This morning I read an article that crystallized a concern that has lingered in my mind for some time. In the February 14, 2012 UK edition of the Huffington Post, Richard Dawkins was reportedly referred to by some secularists as “an embarrassment to atheism”.  I looked around the site, making sure I hadn’t been tricked by some cleverer branch of Fox News that had disguised itself.  No, it was indeed HuffPo that was reporting this.  I concluded that Dawkins must have been caught saying grace or something and read on in terrified suspense.  Finally I got to the paragraph that revealed his grievous error:  in a recent radio debate against the former Canon Chancellor of St. Paul’s Cathedral, Giles Fraser, Dawkins had been unable to name the full subtitle of Darwin’s The Origin of Species. And then, in frustration, he stabbed Fraser.


Just kidding.

 

For forgetting the subtitle to a book that everyone refers to simply as The Origin of Species, the atheist world is ready to throw Richard Dawkins under the bus?  After all he’s done for this movement?  For our standing in the world?  Aside from the fact that he’s 70 years old and could be expected to forget trivial details from time to time, this is a man who has written 12 books himself, along with dozens of academic papers and articles, and made 8 documentary films.  Obviously, he’s got a lot on his mind.  But some in the atheist movement saw fit to label him an embarrassment to atheism over an irrelevant and inconsequential senior moment.

 

That is the true embarrassment to atheism.  This tendency of secularists to attack one another in the media, on the internet, and at public events is pervasive and ultimately paralyzing.  The secular movement the world over has more than its fair share of enemies.  We literally have people who want us dead and in hell for what we (don’t) believe.  And yet one sees these atheist-on-atheist attacks constantly.  Every week there is some new dust-up rocking the non-religious blogosphere, or someone’s published a book that either attacks other atheists or is immediately attacked by them.  I am pointedly not using specific examples here, because naming names is not the point.  We’ve all done that before, and it needs to stop.

 

For a group of people who advocate reason and pragmatism, this is an incredibly bizarre tendency.  It is quite apparently counterproductive to our self-interest to incessantly criticize one another over what are comparatively minor quibbles.  The harsh reality is that we are grouped together by necessity, not by choice.  We don’t have a choice in this.  Divided we fall, and united we crawl, on good days. 

 

I do understand why this has become a norm in modern discourse on atheism.  A group that is populated by thinking people will have internal disagreements.  I am not naïve enough to suggest that we will ever all fall into one neat, sycophantic line.  Thinking people will never simply accept statements unquestioningly, even those made by their allies.  And this quality, put to the right use, is one of the most beneficial aspects of the secular community.  But far too often it is exercised only to our detriment.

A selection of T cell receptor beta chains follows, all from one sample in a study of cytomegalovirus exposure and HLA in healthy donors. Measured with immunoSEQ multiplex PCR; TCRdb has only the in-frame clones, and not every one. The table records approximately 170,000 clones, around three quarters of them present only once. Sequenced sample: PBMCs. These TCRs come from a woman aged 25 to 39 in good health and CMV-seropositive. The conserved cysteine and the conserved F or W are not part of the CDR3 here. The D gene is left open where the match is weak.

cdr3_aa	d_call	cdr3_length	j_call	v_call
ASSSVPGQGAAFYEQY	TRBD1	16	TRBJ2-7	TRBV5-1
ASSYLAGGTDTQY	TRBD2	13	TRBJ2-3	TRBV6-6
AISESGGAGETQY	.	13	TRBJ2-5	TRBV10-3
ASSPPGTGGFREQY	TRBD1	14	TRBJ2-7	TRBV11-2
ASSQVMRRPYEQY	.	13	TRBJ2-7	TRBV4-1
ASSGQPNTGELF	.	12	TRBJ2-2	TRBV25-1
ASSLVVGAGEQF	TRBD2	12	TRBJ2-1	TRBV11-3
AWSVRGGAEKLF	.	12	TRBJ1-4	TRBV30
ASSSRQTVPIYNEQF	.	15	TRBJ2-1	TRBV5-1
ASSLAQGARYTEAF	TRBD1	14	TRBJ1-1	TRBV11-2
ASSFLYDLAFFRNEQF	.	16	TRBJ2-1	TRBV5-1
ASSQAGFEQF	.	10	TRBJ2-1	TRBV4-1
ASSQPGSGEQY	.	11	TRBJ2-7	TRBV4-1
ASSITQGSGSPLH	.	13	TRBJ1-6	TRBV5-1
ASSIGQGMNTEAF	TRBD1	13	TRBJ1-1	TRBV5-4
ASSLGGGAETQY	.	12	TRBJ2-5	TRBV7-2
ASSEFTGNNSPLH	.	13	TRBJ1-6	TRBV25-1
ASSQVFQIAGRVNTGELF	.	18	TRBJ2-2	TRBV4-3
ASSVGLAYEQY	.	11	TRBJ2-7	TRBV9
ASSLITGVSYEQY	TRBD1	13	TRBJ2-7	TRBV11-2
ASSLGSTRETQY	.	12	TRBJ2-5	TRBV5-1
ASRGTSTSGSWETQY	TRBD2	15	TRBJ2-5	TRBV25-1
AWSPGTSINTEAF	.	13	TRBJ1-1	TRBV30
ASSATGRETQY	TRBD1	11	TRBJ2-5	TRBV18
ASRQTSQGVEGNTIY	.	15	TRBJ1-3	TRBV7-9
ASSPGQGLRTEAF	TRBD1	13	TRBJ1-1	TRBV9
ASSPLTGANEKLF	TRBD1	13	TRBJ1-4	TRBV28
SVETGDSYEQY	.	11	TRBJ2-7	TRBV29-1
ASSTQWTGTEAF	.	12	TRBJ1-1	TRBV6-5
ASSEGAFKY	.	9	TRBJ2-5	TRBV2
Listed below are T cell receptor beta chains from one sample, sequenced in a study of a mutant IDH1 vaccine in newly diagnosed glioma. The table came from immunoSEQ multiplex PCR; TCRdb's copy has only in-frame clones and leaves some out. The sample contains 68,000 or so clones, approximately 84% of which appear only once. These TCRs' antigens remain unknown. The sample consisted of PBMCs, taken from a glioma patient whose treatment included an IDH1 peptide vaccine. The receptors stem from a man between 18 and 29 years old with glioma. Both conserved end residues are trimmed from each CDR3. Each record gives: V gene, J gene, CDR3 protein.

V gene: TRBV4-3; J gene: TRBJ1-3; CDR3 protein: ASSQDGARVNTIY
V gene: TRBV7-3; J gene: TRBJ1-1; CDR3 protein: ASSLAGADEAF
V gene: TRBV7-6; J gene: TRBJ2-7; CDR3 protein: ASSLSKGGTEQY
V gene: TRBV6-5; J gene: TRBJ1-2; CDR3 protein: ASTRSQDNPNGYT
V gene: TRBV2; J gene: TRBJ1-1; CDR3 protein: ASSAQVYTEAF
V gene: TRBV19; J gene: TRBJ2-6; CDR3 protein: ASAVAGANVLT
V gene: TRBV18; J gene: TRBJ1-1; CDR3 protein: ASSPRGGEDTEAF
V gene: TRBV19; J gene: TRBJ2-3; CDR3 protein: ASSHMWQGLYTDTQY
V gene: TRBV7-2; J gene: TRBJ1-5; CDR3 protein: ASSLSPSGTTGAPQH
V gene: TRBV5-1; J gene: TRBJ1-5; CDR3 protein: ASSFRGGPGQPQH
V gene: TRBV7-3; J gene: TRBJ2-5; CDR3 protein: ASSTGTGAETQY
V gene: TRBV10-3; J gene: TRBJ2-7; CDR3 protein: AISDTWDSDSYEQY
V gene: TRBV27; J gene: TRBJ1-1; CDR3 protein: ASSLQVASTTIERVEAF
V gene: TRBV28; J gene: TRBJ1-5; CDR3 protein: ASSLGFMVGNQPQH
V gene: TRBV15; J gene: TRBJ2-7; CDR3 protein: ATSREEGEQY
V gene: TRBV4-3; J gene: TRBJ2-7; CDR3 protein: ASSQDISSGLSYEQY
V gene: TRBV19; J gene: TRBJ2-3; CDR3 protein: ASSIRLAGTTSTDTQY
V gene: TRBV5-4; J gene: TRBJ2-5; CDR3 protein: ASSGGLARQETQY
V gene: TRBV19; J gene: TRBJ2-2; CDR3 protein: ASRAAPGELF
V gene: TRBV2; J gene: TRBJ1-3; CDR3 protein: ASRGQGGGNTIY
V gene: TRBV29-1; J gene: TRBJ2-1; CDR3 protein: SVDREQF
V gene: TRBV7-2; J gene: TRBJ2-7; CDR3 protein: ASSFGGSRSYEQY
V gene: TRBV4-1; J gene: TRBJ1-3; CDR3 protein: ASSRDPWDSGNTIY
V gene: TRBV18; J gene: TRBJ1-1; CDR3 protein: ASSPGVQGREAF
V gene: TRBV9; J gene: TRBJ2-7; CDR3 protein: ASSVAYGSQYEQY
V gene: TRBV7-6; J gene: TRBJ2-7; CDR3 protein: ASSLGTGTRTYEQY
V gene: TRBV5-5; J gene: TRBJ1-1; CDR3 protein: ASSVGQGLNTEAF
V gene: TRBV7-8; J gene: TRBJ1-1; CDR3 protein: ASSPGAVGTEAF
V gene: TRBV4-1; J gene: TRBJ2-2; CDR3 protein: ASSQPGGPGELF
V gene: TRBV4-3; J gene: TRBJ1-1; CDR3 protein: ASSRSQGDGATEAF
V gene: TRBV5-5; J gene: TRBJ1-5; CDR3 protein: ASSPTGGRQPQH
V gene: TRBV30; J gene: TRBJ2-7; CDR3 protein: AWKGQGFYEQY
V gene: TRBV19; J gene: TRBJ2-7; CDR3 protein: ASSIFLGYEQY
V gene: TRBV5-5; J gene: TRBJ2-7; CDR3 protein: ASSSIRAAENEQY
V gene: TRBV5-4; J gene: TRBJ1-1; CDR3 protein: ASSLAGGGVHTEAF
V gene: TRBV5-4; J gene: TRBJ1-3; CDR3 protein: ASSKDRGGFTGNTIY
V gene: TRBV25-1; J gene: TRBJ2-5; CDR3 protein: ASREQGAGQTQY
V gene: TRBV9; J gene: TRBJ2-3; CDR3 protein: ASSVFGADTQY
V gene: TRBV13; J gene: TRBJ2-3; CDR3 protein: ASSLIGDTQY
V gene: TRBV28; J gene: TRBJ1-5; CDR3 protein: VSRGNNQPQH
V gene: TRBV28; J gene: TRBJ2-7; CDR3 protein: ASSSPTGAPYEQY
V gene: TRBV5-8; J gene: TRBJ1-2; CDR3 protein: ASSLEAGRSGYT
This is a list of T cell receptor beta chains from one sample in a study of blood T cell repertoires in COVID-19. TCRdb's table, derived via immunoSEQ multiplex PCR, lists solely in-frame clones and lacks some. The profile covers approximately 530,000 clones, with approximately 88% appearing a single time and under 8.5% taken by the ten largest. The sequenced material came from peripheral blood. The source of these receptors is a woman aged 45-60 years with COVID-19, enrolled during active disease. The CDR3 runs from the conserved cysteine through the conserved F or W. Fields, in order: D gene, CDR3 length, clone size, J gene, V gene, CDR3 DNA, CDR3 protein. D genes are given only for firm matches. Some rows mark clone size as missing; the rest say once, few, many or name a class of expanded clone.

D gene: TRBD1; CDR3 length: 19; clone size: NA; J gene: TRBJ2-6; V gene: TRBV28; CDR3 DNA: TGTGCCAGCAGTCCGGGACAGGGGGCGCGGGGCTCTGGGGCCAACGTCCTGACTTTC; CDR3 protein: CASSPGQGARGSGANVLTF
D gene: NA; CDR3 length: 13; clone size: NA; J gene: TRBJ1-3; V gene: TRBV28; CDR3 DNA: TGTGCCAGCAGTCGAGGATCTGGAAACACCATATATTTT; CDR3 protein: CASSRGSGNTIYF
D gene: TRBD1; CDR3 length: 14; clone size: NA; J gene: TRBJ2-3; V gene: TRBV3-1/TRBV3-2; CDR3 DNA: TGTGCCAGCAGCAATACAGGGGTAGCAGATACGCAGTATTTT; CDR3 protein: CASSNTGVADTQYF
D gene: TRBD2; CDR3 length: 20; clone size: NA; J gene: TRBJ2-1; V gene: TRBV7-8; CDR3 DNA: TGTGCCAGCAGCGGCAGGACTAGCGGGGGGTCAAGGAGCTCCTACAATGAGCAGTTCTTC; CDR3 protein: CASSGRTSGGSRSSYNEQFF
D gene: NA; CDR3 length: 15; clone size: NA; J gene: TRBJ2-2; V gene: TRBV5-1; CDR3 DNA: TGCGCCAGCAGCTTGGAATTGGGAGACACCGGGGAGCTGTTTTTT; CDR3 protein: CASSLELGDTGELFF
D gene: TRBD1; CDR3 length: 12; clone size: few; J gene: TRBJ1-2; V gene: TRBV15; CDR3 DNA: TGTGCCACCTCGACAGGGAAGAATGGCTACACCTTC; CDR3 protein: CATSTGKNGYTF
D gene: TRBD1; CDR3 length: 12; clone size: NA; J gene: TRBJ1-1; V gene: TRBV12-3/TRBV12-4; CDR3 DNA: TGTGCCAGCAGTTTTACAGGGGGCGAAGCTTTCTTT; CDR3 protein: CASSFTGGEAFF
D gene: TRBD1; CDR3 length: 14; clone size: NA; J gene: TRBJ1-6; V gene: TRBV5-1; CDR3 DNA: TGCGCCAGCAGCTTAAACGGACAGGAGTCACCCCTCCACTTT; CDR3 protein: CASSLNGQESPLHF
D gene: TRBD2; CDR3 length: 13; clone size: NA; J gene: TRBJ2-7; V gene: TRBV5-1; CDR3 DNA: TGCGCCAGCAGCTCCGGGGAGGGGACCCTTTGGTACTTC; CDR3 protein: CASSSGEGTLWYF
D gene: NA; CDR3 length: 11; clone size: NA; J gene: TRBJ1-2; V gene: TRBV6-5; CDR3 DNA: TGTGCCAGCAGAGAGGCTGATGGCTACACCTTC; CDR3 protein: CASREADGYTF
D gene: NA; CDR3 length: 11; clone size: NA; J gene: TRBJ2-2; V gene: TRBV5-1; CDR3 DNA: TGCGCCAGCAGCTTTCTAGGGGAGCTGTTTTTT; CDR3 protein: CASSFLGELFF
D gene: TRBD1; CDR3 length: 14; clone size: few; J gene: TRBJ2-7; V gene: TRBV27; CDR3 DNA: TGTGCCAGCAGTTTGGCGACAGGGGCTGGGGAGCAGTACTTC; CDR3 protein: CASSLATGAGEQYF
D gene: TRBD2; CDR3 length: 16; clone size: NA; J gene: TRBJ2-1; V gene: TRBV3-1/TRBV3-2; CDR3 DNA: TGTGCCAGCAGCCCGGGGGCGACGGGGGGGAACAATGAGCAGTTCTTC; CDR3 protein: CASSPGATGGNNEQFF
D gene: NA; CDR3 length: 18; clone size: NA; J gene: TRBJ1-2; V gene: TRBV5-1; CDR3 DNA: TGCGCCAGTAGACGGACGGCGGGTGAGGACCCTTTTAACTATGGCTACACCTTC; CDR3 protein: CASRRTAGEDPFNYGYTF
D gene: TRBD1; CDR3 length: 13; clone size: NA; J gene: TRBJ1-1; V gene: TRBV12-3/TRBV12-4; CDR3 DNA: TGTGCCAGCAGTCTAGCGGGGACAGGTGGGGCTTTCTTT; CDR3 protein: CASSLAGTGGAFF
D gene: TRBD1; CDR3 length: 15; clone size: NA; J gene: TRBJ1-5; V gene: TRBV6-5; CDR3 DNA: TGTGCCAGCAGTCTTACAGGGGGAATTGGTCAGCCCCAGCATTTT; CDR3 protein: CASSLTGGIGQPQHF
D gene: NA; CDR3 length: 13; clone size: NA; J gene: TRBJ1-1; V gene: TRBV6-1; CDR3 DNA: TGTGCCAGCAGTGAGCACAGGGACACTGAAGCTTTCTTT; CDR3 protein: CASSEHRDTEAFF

Internal disagreements should remain internal.  They should be dealt with personally, quietly, and respectfully.  Instead, the average atheist’s first instinct upon reading or hearing something s/he disagrees with is to go throw metaphorical tomatoes at whoever has offended them.  Or to say ridiculous things such as “Richard Dawkins is an embarrassment to atheism.” 

 

We need to see the bigger picture, because it isn’t a pretty one.  We are an under-represented minority, and until we learn to pick our battles, we won’t win any.  Try to name a successful movement characterized by infighting.  What we need is to re-instill our pride and our solidarity, rather than always squabbling over minor semantic differences.  The religious right in America only gained the power it has today through the decision of different Christian sects to band together to form a powerful political and cultural bloc, rather than opposing one another as they had historically done.  And that decision has allowed religious extremists to seriously damage the governance, culture, and image of the US.  Fighting one another won’t undo that, ever.  We need to remind ourselves of who our friends are; our enemies won’t ever let us forget.   

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Comment by Richard ∑wald on March 16, 2012 at 9:17pm

"Internal disagreements should remain internal."

Respectfully, …I disagree. Once Secularists go down the path of non-transparency, we've as good as lost the battle. 

Comment by Reason Being on February 15, 2012 at 8:38pm